This is the first comprehensive study of the life and work of Bartolomeo Cristofori, the Paduan-born harpsichord maker and contemporary of Antonio Stradivari, who is credited with having invented the pianoforte around the year 1700 while working in the Medici court in Florence. Through thorough analysis of documents preserved in the State Archive of Florence, Pollens has reconstructed, in unprecedented technical detail, Cristofori's working life between his arrival in Florence in 1688 and his death in 1732. This book will be of interest to pianists, historians of the piano, musicologists, museum curators and conservators, as well as keyboard instrument makers, restorers, and tuners.

Oxford Bibliographies

Victorian literature

Author: Juliet John

Publisher: N.A

ISBN: 9780199799558

Category: English literature

Page: N.A

View: 7569

Musicians' Mobilities and Music Migrations in Early Modern Europe

Biographical Patterns and Cultural Exchanges

Author: Gesa zur Nieden,Berthold Over

Publisher: transcript Verlag

ISBN: 3839435048

Category: History

Page: 432

View: 9290

During the 17th and 18th century musicians' mobilities and migrations are essential for the European music history and the cultural exchange of music. Adopting viewpoints that reflect different methodological approaches and diversified research cultures, the book presents studies on central scopes, strategies and artistic outcomes of mobile and migratory musicians as well as on the transfer of music. By looking at elite and non-elite musicians and their everyday mobilities to major and minor centers of music production and practice, new biographical patterns and new stylistic paradigms in the European East, West and South emerge.

6 Prussian Sonatas

Author: Carl Philipp Emanuel Bach

Publisher: Read Books Ltd

ISBN: 1473359406

Category: Music

Page: 42

View: 6737

Many of the earliest books, particularly those dating back to the 1900's and before, are now extremely scarce and increasingly expensive. We are republishing these classic works in affordable, high quality, modern editions, using the original text and artwork.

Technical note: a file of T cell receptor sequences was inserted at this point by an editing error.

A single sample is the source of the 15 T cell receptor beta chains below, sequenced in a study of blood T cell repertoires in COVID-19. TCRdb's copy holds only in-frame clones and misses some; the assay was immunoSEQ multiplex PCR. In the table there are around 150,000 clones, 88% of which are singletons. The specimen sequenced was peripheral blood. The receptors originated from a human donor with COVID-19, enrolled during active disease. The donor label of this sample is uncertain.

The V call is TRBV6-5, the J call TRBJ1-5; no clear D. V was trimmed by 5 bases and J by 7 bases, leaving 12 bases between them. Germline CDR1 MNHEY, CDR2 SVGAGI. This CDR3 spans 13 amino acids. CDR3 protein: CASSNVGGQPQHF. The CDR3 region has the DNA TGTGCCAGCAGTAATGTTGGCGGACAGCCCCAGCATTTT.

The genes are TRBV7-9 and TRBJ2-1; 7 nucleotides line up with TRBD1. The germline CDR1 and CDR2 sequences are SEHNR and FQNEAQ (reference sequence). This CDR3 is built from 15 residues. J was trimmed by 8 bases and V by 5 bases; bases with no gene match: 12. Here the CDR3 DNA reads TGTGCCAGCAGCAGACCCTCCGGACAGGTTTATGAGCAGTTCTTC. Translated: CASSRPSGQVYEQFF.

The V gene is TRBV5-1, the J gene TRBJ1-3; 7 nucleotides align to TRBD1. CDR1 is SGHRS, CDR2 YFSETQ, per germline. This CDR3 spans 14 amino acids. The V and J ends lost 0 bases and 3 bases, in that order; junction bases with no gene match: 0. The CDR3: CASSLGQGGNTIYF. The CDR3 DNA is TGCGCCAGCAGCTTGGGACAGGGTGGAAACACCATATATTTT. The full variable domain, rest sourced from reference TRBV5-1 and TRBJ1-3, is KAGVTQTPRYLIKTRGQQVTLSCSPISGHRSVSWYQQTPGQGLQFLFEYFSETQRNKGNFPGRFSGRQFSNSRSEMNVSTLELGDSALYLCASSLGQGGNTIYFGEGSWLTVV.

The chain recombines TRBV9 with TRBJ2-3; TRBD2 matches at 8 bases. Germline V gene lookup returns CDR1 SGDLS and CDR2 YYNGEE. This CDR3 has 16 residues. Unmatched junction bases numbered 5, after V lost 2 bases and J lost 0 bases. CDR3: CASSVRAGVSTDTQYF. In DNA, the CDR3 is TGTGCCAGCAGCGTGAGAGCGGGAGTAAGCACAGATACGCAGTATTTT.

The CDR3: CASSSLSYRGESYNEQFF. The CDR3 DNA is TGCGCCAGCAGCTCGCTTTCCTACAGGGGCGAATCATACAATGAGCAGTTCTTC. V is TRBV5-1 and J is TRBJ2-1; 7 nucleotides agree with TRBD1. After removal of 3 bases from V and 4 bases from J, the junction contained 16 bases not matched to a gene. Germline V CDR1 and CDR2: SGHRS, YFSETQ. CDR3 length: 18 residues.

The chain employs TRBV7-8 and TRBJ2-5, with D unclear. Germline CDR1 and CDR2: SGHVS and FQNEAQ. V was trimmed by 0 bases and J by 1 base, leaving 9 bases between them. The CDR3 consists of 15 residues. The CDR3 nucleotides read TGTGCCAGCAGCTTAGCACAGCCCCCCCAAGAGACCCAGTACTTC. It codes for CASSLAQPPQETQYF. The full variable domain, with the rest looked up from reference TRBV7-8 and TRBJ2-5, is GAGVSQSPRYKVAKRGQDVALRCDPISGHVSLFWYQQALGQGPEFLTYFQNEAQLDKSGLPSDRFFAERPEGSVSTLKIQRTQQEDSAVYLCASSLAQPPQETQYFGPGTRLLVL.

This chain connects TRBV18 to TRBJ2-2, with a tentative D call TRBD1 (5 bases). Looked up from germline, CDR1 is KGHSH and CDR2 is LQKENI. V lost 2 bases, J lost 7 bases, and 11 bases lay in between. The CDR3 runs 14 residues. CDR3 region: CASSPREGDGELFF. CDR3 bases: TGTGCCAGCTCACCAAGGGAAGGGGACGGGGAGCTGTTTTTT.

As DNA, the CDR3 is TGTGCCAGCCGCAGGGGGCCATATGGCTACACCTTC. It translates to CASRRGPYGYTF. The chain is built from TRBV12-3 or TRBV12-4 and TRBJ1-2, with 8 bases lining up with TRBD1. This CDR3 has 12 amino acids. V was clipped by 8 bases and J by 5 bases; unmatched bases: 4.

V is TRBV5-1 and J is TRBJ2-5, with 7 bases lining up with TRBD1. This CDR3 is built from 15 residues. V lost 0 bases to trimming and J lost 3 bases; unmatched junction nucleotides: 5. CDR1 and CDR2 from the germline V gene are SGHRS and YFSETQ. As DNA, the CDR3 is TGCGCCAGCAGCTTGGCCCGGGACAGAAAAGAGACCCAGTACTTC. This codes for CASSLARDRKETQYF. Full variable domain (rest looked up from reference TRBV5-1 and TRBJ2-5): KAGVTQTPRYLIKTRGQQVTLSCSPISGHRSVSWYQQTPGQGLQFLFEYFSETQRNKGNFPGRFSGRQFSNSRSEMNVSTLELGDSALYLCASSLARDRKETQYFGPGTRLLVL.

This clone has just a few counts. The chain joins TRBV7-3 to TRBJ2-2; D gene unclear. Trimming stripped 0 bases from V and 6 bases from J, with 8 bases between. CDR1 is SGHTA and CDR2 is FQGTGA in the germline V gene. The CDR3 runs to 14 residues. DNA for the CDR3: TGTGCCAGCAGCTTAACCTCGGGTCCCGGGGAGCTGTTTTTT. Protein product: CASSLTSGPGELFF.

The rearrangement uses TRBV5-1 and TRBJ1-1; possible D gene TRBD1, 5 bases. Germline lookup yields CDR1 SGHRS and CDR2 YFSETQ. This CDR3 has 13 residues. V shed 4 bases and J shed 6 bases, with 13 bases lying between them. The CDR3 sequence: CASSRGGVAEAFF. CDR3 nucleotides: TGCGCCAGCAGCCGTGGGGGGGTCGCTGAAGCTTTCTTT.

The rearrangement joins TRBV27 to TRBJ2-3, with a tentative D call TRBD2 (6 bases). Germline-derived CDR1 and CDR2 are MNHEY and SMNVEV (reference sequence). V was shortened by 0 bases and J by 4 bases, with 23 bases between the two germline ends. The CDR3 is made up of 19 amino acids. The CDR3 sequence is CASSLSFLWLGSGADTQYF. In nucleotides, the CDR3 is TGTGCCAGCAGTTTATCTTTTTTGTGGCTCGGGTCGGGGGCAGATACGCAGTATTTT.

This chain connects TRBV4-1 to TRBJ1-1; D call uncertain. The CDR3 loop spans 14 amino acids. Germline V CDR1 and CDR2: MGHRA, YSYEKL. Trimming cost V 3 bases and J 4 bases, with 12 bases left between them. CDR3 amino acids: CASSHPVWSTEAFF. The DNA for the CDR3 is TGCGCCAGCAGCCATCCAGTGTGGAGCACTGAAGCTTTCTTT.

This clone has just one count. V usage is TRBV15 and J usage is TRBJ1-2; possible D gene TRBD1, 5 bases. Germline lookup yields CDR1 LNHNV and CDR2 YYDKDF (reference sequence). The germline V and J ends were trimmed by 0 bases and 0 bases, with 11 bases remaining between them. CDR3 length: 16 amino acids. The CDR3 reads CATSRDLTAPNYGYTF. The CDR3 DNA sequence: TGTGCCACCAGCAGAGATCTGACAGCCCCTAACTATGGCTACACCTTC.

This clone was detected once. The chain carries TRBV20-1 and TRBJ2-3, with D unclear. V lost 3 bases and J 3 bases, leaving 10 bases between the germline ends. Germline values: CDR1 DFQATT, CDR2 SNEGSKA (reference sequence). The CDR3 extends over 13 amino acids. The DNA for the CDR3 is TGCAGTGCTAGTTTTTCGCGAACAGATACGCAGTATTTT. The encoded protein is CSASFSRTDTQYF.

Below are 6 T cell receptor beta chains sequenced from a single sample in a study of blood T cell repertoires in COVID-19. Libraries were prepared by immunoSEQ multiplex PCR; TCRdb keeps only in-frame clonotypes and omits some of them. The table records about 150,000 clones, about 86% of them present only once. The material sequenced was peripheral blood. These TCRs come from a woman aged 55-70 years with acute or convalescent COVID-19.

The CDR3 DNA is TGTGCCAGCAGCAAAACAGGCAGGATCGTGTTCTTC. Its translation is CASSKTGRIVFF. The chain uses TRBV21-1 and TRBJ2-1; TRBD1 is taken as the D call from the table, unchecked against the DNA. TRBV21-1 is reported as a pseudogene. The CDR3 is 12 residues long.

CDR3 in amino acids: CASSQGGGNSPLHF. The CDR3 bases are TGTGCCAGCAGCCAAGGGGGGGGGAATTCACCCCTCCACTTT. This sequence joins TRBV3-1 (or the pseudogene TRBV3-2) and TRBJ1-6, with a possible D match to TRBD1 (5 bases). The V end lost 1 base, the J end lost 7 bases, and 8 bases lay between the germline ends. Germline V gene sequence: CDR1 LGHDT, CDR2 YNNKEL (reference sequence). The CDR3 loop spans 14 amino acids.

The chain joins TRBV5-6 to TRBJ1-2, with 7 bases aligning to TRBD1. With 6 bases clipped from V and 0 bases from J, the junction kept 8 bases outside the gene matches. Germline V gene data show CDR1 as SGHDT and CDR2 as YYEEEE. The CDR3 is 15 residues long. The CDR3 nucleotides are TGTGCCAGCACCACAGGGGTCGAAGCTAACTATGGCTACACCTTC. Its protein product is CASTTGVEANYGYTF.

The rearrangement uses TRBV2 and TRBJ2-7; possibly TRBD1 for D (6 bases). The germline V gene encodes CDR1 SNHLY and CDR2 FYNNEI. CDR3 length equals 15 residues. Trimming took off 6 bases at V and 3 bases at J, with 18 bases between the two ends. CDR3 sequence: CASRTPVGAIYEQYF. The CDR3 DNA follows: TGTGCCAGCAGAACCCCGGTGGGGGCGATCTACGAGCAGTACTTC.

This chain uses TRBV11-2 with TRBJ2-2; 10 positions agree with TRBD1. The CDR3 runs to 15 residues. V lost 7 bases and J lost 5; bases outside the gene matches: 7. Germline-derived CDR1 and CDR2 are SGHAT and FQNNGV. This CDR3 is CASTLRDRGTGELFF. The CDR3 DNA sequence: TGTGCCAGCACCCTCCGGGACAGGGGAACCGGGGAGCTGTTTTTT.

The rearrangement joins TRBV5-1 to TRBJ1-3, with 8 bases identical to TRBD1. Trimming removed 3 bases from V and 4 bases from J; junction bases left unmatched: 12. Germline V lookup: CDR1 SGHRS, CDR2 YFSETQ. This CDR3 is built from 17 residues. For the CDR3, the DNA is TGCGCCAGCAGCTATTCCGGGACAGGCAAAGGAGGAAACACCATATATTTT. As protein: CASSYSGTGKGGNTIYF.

Chamber Music

An Essential History

Author: Mark A Radice

Publisher: University of Michigan Press

ISBN: 0472028111

Category: Music

Page: 375

View: 690

Intended for the music student, the professional musician, and the music lover, Chamber Music: An Essential History covers repertoire from the Renaissance to the present, crossing genres to include string quartets, piano trios, clarinet quintets, and other groupings. Mark A. Radice gives a thorough overview and history of this long-established and beloved genre, typically performed by groups of a size to fit into spaces such as homes or churches and tending originally toward the string and wind instruments rather than percussion. Radice begins with chamber music's earliest expressions in the seventeenth century, discusses its most common elements in terms of instruments and compositional style, and then investigates how those elements play out across several centuries of composers- among them Mozart, Bach, Haydn, and Brahms- and national interpretations of chamber music. While Chamber Music: An Essential History is intended largely as a textbook, it will also find an audience as a companion volume for musicologists and fans of classical music, who may be interested in the background to a familiar and important genre.